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New black Barbies get mixed reviews

  • Story Highlights
  • New black Barbies have fuller lips, curlier hair, more African-American features
  • Some have cheered the dolls; others have criticized them for being unrealistic
  • "I love the black Barbie. It's about time," said CNN iReporter Jua Simpson
  • iReport.com: Share your thoughts on the new black Barbie
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(CNN) -- Grace, Kara and Trichelle were created to fill a void for young black girls who for so long have been playing with dolls that don't look like them.

Stacy McBride-Irby, creator of the new Barbie, poses with the dolls.

Stacy McBride-Irby, creator of the new Barbie, poses with the dolls.

The new black Barbies released by Mattel have fuller lips, curlier hair and other features that the company says more accurately represent African-American women.

Some have cheered the new dolls. Others jeered them, saying they're not black enough.

"I love the black Barbie. It's about time," Jua Simpson said on CNN's iReport, a user-generated news community. "But the hair is still a step backwards, since most of our hair is not straight and light brown."

Others disagree with critics who say the dolls should have had more natural black hairstyles, such as afros or braids.

"Many people have criticized the dolls for either having hair that's too long or too straight, but I have long, straight hair that I straightened. But it's my hair and a part of me," said Tanisa Zoe Samuel, an African-American iReporter from the Turks and Caicos, in the Caribbean. "Black women come in all shades, shapes and varieties that there is just no way to capture everyone with three dolls." iReport.com: Samuel shares her thoughts on the new Barbie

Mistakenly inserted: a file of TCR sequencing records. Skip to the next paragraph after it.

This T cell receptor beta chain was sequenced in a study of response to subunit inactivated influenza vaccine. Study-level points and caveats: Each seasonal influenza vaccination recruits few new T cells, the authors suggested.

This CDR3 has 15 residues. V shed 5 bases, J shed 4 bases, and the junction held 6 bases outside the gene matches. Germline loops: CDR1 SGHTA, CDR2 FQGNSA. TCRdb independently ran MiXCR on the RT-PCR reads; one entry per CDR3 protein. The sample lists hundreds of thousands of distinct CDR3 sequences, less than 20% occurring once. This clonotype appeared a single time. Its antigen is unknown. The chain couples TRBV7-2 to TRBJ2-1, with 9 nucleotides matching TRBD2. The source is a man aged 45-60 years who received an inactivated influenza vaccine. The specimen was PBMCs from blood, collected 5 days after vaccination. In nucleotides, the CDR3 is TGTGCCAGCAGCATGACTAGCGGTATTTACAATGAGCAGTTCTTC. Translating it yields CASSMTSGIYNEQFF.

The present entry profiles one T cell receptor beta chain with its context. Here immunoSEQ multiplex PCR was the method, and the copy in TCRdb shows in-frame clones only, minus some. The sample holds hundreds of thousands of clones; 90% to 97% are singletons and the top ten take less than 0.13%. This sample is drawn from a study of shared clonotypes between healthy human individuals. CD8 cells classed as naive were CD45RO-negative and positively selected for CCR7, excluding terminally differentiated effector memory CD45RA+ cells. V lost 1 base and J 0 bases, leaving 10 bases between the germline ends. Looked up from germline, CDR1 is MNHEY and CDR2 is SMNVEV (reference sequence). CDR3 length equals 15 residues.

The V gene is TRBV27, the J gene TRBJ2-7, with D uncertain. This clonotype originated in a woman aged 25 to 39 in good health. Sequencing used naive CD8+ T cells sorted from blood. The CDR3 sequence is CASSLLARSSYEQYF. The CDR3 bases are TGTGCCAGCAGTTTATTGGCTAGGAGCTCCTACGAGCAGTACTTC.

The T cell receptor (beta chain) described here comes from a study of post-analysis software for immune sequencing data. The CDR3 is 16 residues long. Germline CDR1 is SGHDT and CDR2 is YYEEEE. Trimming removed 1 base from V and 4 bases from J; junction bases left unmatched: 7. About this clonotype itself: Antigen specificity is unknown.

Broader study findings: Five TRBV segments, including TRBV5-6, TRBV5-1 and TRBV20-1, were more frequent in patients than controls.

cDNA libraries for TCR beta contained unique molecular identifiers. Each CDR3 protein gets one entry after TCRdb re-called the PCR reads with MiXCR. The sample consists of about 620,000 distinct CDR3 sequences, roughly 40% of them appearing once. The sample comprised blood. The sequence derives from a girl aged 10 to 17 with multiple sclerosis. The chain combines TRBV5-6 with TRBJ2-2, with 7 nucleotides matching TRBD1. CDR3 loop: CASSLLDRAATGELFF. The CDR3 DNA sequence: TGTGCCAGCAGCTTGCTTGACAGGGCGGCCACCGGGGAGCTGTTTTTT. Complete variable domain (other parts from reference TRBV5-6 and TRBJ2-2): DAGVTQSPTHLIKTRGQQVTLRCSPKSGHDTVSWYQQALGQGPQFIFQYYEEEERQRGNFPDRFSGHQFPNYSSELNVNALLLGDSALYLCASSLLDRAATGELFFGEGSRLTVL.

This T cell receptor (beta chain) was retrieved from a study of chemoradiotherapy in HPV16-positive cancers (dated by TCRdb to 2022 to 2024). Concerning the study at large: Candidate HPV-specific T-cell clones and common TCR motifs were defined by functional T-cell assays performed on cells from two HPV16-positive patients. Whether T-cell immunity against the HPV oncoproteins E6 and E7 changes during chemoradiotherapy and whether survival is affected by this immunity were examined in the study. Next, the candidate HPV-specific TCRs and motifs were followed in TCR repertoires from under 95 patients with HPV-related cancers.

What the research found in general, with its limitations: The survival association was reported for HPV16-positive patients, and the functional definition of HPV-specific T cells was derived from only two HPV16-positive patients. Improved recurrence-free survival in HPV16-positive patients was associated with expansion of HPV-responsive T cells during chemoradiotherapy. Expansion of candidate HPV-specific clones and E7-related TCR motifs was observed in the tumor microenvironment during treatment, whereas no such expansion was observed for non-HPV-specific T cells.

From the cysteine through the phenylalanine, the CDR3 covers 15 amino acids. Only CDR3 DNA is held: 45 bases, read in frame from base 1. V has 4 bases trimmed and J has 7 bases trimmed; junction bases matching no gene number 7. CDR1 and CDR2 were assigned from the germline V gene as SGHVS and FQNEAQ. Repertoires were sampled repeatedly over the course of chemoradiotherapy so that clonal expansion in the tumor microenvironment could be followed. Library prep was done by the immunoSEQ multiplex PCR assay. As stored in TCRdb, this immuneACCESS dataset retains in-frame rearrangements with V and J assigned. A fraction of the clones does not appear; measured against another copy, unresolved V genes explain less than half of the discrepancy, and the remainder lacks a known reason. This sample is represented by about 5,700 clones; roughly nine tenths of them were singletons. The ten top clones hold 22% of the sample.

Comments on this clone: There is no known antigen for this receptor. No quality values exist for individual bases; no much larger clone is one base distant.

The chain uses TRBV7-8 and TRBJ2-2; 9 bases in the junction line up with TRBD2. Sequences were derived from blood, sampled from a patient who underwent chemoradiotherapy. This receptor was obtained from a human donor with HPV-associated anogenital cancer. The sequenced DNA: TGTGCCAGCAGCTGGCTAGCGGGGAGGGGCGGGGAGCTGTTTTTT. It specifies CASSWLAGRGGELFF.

The dolls were created by Stacy McBride-Irby, an African-American who watched her daughter play with dolls and wanted to create a doll that looked more like her.

McBride-Irby said she has heard the criticism, but she also has received many kudos.

"They mean so much to me because they did come from a positive place," McBride-Irby said. "My daughter loves the dolls. I've had dads thank me for creating this line of dolls that represent their little girls. These dolls are for girls all over the world."

This is not the first time Mattel has released an ethnic doll that drew criticism. Photo See photos of the black Barbie dolls »

In 1997, Mattel collaborated with cookie maker Nabisco to create Oreo Fun Barbie. The black version of the doll, which sported an Oreo-shaped purse, was criticized by some who noted that "Oreo" is a derogatory term in the black community. The word is used to describe someone who is perceived as black on the outside and white on the inside.

For some, the talk about dolls is not just child's play. Some think early play with dolls can affect a girl's self-esteem later in life.

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Actress Nia Long, who appears in comedian Chris Rock's new documentary, "Good Hair," recently talked about the issue on CNN.

"Historically, the Afrocentric features have not been celebrated," Long said. "This makes us question the integrity of our beauty standard for ourselves."

All About Barbie DollsAfrican-American Issues

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